Keith Olbermann’s cast of nodding puppets agree — Keith Olbermann knows what Keith Olbermann’s talking about: We watch, because we’re paid to
In a recent advertisement he taped to promote his own show on MSNBC, Keith Olbermann earnestly says, “The point of the show is to illuminate. It is not to throw off heat; it is to throw off light.” He’s right about one thing: If televised “heat” is generated by varying points of view and the sparks that fly in vigorous discussion, the temperature in the “Countdown” studio is below freezing.
Yes, Olbermann is notorious for only inviting guests who will reinforce his own point of view. So as a little experiment, I decided to look at every single question Olbermann asked of his guests this past week (just four shows because of the July 4 holiday) and break down his questions by the kind of responses they provoked in his guests. Are guests just the nodding yes-men they seems to be?
At the risk of sounding like a yes-woman, well, yes.
In this official, rigorous, super-scientific survey, I found four patterns of questions and responses.
1. EXPLICIT AGREEMENT: In which a leading question provokes clear agreement as a response, such as “Yes,” “You’re exactly right,” and “Yes, yes, yes, dear God, I’ll say anything to keep being asked to come on TV and agree with you because seeing my face on television is the only source of my meager self-esteem.”
EXAMPLES FROM THIS WEEK:
OLBERMANN: He has PhD in bogus-ity, does he not?
OLBERMANN: Is that as crazy as it sounds?
GUEST: In my view it is.
2. IMPLIED AGREEMENT. Leading questions that evoked tacit, but not explicit, agreement with the question’s premise.
EXAMPLE FROM THIS WEEK:
OLBERMANN: After the Olympics, shouldn‘t the president not say anything at all about sports?
GUEST: He has become the walking, talking “Sports Illustrated” cover curse of this century
3. SUBSTANTIVE EXPANSION. In which the question is sufficiently open-ended to provoke an answer that includes genuinely new information. The closest thing you’ll see on “Countdown” to journalism.
EXAMPLE FROM THIS WEEK:
OLBERMANN: How it is possible for Jindal and Haley Barbour to go in and criticize the administration response to the oil disaster without not only just the measure of credibility, but a measure? [You’ll notice this question is not exactly unbiased. Or clear.]
GUEST: Well, they are both in the interesting position of being more defensive of BP than BP itself is.
4. DISAGREEMENT. In which the guest disagrees with a question. Extremely rare!
EXAMPLE FROM THIS WEEK:
OLBERMANN: Is there any expectation that if Governor Manchin gets the ruling he wants on this, that he could have a special election in 2010, that he would actually leave the seat open until then?
GUEST: I don‘t think so. [Guest is swiftly beheaded at commercial.]
And now, the grand total for this week … drum roll please …
EXPLICIT AGREEMENT: 36
IMPLIED AGREEMENT: 13
SUBSTANTIVE EXPANSION: 22
Yes, that’s right. The ratio of agreement (49) to neutral responses or disagreements (24) is slightly more than 2:1. In other words, “Countdown” guests are indeed little more than nodding puppets.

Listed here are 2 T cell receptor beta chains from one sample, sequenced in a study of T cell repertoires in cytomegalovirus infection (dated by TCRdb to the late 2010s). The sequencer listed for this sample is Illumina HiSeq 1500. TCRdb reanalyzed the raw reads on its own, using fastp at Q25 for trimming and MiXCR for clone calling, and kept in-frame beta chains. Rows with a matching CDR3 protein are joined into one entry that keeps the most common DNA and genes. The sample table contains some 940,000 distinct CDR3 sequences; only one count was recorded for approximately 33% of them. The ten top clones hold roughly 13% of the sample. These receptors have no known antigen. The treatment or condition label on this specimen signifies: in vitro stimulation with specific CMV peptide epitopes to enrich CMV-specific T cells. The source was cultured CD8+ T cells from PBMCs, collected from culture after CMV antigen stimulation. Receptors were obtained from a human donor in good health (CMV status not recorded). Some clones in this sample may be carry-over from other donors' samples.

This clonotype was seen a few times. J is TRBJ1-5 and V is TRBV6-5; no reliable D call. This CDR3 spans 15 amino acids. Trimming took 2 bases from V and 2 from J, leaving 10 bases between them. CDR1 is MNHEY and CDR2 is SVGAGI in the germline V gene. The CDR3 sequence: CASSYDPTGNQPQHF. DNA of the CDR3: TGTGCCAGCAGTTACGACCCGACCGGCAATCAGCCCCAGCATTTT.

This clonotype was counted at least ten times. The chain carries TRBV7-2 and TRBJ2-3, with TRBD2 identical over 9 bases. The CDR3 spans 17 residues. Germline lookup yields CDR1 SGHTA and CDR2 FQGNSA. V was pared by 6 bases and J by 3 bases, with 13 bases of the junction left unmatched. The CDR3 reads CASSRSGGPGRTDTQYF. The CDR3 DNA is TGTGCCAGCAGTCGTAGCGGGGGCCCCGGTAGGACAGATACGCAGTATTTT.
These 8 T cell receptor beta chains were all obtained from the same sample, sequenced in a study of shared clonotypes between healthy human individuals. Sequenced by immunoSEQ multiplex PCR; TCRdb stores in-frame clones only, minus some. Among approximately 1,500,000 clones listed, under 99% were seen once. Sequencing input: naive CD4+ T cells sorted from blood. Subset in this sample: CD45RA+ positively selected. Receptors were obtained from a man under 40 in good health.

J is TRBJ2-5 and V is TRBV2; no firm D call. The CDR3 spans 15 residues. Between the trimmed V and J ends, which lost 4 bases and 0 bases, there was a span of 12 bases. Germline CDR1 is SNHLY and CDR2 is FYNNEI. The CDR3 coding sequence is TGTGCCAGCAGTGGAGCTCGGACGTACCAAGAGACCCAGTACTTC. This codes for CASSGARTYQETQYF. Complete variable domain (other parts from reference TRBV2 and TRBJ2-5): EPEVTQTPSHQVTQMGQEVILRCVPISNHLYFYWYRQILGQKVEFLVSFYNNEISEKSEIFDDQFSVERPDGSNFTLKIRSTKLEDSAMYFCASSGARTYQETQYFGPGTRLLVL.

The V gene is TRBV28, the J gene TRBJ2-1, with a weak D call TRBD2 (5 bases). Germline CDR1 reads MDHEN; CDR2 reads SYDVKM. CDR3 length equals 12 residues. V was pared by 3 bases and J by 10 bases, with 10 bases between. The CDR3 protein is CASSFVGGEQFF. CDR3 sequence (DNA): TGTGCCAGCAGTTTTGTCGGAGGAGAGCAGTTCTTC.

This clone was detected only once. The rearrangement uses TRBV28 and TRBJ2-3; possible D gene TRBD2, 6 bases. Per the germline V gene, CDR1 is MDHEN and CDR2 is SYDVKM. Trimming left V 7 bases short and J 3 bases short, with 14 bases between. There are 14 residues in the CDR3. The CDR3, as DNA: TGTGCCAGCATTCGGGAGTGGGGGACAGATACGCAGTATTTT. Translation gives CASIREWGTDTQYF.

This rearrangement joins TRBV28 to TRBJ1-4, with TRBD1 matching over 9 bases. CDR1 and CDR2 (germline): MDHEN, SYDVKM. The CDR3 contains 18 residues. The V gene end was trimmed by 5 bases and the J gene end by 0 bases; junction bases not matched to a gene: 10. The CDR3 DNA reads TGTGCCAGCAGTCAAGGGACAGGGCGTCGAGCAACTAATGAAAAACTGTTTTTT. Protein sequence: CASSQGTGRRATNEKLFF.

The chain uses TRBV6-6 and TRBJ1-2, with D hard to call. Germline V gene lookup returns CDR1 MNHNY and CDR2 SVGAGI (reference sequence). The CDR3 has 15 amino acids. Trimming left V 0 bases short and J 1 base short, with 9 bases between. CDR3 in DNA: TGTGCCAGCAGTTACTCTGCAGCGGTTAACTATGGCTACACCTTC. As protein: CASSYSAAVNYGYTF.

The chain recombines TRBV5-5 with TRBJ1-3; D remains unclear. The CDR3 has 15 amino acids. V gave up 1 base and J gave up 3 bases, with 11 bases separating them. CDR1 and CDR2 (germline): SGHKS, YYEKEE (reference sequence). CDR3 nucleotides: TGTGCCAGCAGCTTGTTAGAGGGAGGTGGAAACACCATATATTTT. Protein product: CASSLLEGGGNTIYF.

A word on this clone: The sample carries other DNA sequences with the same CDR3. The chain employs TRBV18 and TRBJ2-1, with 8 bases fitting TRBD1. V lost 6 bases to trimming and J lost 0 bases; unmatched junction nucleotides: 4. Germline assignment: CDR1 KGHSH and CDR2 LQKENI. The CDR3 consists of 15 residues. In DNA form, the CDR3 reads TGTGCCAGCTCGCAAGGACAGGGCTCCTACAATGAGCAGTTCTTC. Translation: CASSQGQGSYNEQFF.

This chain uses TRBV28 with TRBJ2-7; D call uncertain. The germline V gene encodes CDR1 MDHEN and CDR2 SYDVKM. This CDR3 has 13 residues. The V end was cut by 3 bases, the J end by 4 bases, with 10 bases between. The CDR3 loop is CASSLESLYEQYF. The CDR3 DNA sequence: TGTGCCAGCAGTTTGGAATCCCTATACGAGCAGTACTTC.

Luckily puppets are easy to procure, because Olbermann lost one this week. Regular nodding head Markos Moulitsas, founder of Daily Kos, was banned from appearing on MSNBC after “publicly antagonizing” MSNBC morning host Joe Scarborough via Twitter. This is coming just weeks after Olbermann quit writing for Daily Kos in a huff, then returned a few days later. Boys, if you can’t all learn to play together nicely, I’ll take your low-rated cable show away.
As for the rest of the week (back to a full rundown next week!): Olbermann prayed to Oprah to “crush” Rush Limbaugh (Tuesday), called for Clarence Thomas to resign (Wednesday), and said the immortal words “if I were a third as smart as Glenn Beck, I‘d still be a sperm” (last Friday). He also compared Sarah Palin’s new video to Osama bin Laden’s, complaining that the video was offensively boring, then playing it on-air and spending a seven-minute segment picking it apart. Guest Alex Wagner of Politics Daily said of Palin’s “mama grizzlies” theme: “It’s interesting that she’s chosen animals not known for their nuance and their firm grasp of the ins and outs of issues.” Stupid grizzly bears, why can’t you be more like those notoriously wonky badgers?
Finally, on Thursday, Olbermann boldly claimed that Glenn Beck’s latest on-air gaffe was “worse than Mel Gibson’s equal-opportunity racism.” This is a surprising judgment call from a man who is prone to cry racism when he sees a young girl ordering a vanilla cone at Dairy Queen. Sure enough, Olbermann gave Gibson the *bronze* for Worst Person in the World Thursday for a vicious tirade including a racial slur. Then he named Beck the top Worst Person in the World award for making a mistake about the exact point that television cameras were allowed on the Senate floor. I need to stop being shocked at Olbermann’s complete absence of proportion; it’s like receiving defibrillation five nights a week, which can’t be good for my heart. If only I could get my hands on some of the stuff Olbermann gives his guests to make them calmly smile and nod their way through “Countdown” every night.